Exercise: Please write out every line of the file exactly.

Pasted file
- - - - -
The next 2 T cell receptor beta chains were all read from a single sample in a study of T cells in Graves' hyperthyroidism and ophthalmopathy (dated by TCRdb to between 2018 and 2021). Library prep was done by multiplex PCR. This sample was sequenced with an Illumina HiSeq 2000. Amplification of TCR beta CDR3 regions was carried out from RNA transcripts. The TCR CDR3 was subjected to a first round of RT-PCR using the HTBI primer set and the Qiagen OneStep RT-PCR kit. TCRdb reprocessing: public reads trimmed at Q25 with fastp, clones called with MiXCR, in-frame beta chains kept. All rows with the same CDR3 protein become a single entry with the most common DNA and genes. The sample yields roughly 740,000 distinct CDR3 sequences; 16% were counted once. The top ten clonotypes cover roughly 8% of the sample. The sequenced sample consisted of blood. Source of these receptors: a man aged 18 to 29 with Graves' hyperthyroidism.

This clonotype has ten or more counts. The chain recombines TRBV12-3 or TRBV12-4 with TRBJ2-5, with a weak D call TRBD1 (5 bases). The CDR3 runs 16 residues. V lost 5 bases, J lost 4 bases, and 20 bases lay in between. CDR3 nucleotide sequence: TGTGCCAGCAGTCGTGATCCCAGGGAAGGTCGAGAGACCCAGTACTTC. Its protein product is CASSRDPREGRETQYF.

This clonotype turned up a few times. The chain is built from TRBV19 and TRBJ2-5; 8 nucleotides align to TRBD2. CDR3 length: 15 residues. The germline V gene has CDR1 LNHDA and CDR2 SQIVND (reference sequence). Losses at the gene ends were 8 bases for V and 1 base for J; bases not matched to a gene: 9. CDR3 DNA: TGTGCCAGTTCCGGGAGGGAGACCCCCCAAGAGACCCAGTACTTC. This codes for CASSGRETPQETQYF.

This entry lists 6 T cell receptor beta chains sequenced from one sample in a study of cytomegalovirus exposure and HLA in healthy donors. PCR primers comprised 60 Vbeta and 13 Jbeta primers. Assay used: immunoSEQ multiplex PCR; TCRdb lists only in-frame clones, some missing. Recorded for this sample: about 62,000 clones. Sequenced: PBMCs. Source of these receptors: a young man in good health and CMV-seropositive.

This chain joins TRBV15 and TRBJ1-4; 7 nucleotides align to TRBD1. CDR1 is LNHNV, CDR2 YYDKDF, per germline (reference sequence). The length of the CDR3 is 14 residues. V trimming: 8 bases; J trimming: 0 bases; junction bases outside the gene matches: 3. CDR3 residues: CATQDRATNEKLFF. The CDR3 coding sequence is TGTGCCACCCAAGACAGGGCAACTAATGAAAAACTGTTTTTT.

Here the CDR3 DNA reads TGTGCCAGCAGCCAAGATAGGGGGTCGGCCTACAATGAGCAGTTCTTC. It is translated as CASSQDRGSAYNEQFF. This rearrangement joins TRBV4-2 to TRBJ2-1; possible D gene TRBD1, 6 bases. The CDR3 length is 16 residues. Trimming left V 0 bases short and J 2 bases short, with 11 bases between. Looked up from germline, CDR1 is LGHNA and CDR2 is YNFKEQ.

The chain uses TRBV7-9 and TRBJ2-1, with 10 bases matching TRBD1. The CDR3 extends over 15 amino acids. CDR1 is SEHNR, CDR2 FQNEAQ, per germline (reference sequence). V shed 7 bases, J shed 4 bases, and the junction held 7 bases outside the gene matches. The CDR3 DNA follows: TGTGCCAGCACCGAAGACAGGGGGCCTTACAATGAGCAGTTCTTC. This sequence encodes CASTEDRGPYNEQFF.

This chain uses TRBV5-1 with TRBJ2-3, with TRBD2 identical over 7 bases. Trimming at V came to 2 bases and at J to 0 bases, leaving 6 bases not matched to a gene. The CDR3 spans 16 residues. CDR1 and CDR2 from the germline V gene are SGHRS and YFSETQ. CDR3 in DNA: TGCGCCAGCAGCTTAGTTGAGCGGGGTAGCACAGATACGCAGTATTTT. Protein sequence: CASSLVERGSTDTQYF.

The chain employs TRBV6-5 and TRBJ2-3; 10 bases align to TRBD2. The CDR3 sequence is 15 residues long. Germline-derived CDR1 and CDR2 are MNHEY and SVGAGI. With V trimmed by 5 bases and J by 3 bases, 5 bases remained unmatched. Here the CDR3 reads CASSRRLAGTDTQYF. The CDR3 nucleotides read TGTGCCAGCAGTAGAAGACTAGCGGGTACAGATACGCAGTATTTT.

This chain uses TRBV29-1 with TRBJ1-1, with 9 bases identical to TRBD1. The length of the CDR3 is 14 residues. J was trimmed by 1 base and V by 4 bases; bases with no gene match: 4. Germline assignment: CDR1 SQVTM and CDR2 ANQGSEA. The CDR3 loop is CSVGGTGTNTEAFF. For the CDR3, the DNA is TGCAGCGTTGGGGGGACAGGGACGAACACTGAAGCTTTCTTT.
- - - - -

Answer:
The next 2 T cell receptor beta chains were all read from a single sample in a study of T cells in Graves' hyperthyroidism and ophthalmopathy (dated by TCRdb to between 2018 and 2021). Library prep was done by multiplex PCR. This sample was sequenced with an Illumina HiSeq 2000. Amplification of TCR beta CDR3 regions was carried out from RNA transcripts. The TCR CDR3 was subjected to a first round of RT-PCR using the HTBI primer set and the Qiagen OneStep RT-PCR kit. TCRdb reprocessing: public reads trimmed at Q25 with fastp, clones called with MiXCR, in-frame beta chains kept. All rows with the same CDR3 protein become a single entry with the most common DNA and genes. The sample yields roughly 740,000 distinct CDR3 sequences; 16% were counted once. The top ten clonotypes cover roughly 8% of the sample. The sequenced sample consisted of blood. Source of these receptors: a man aged 18 to 29 with Graves' hyperthyroidism.

This clonotype has ten or more counts. The chain recombines TRBV12-3 or TRBV12-4 with TRBJ2-5, with a weak D call TRBD1 (5 bases). The CDR3 runs 16 residues. V lost 5 bases, J lost 4 bases, and 20 bases lay in between. CDR3 nucleotide sequence: TGTGCCAGCAGTCGTGATCCCAGGGAAGGTCGAGAGACCCAGTACTTC. Its protein product is CASSRDPREGRETQYF.

This clonotype turned up a few times. The chain is built from TRBV19 and TRBJ2-5; 8 nucleotides align to TRBD2. CDR3 length: 15 residues. The germline V gene has CDR1 LNHDA and CDR2 SQIVND (reference sequence). Losses at the gene ends were 8 bases for V and 1 base for J; bases not matched to a gene: 9. CDR3 DNA: TGTGCCAGTTCCGGGAGGGAGACCCCCCAAGAGACCCAGTACTTC. This codes for CASSGRETPQETQYF.

This entry lists 6 T cell receptor beta chains sequenced from one sample in a study of cytomegalovirus exposure and HLA in healthy donors. PCR primers comprised 60 Vbeta and 13 Jbeta primers. Assay used: immunoSEQ multiplex PCR; TCRdb lists only in-frame clones, some missing. Recorded for this sample: about 62,000 clones. Sequenced: PBMCs. Source of these receptors: a young man in good health and CMV-seropositive.

This chain joins TRBV15 and TRBJ1-4; 7 nucleotides align to TRBD1. CDR1 is LNHNV, CDR2 YYDKDF, per germline (reference sequence). The length of the CDR3 is 14 residues. V trimming: 8 bases; J trimming: 0 bases; junction bases outside the gene matches: 3. CDR3 residues: CATQDRATNEKLFF. The CDR3 coding sequence is TGTGCCACCCAAGACAGGGCAACTAATGAAAAACTGTTTTTT.

Here the CDR3 DNA reads TGTGCCAGCAGCCAAGATAGGGGGTCGGCCTACAATGAGCAGTTCTTC. It is translated as CASSQDRGSAYNEQFF. This rearrangement joins TRBV4-2 to TRBJ2-1; possible D gene TRBD1, 6 bases. The CDR3 length is 16 residues. Trimming left V 0 bases short and J 2 bases short, with 11 bases between. Looked up from germline, CDR1 is LGHNA and CDR2 is YNFKEQ.

The chain uses TRBV7-9 and TRBJ2-1, with 10 bases matching TRBD1. The CDR3 extends over 15 amino acids. CDR1 is SEHNR, CDR2 FQNEAQ, per germline (reference sequence). V shed 7 bases, J shed 4 bases, and the junction held 7 bases outside the gene matches. The CDR3 DNA follows: TGTGCCAGCACCGAAGACAGGGGGCCTTACAATGAGCAGTTCTTC. This sequence encodes CASTEDRGPYNEQFF.

This chain uses TRBV5-1 with TRBJ2-3, with TRBD2 identical over 7 bases. Trimming at V came to 2 bases and at J to 0 bases, leaving 6 bases not matched to a gene. The CDR3 spans 16 residues. CDR1 and CDR2 from the germline V gene are SGHRS and YFSETQ. CDR3 in DNA: TGCGCCAGCAGCTTAGTTGAGCGGGGTAGCACAGATACGCAGTATTTT. Protein sequence: CASSLVERGSTDTQYF.

The chain employs TRBV6-5 and TRBJ2-3; 10 bases align to TRBD2. The CDR3 sequence is 15 residues long. Germline-derived CDR1 and CDR2 are MNHEY and SVGAGI. With V trimmed by 5 bases and J by 3 bases, 5 bases remained unmatched. Here the CDR3 reads CASSRRLAGTDTQYF. The CDR3 nucleotides read TGTGCCAGCAGTAGAAGACTAGCGGGTACAGATACGCAGTATTTT.

This chain uses TRBV29-1 with TRBJ1-1, with 9 bases identical to TRBD1. The length of the CDR3 is 14 residues. J was trimmed by 1 base and V by 4 bases; bases with no gene match: 4. Germline assignment: CDR1 SQVTM and CDR2 ANQGSEA. The CDR3 loop is CSVGGTGTNTEAFF. For the CDR3, the DNA is TGCAGCGTTGGGGGGACAGGGACGAACACTGAAGCTTTCTTT.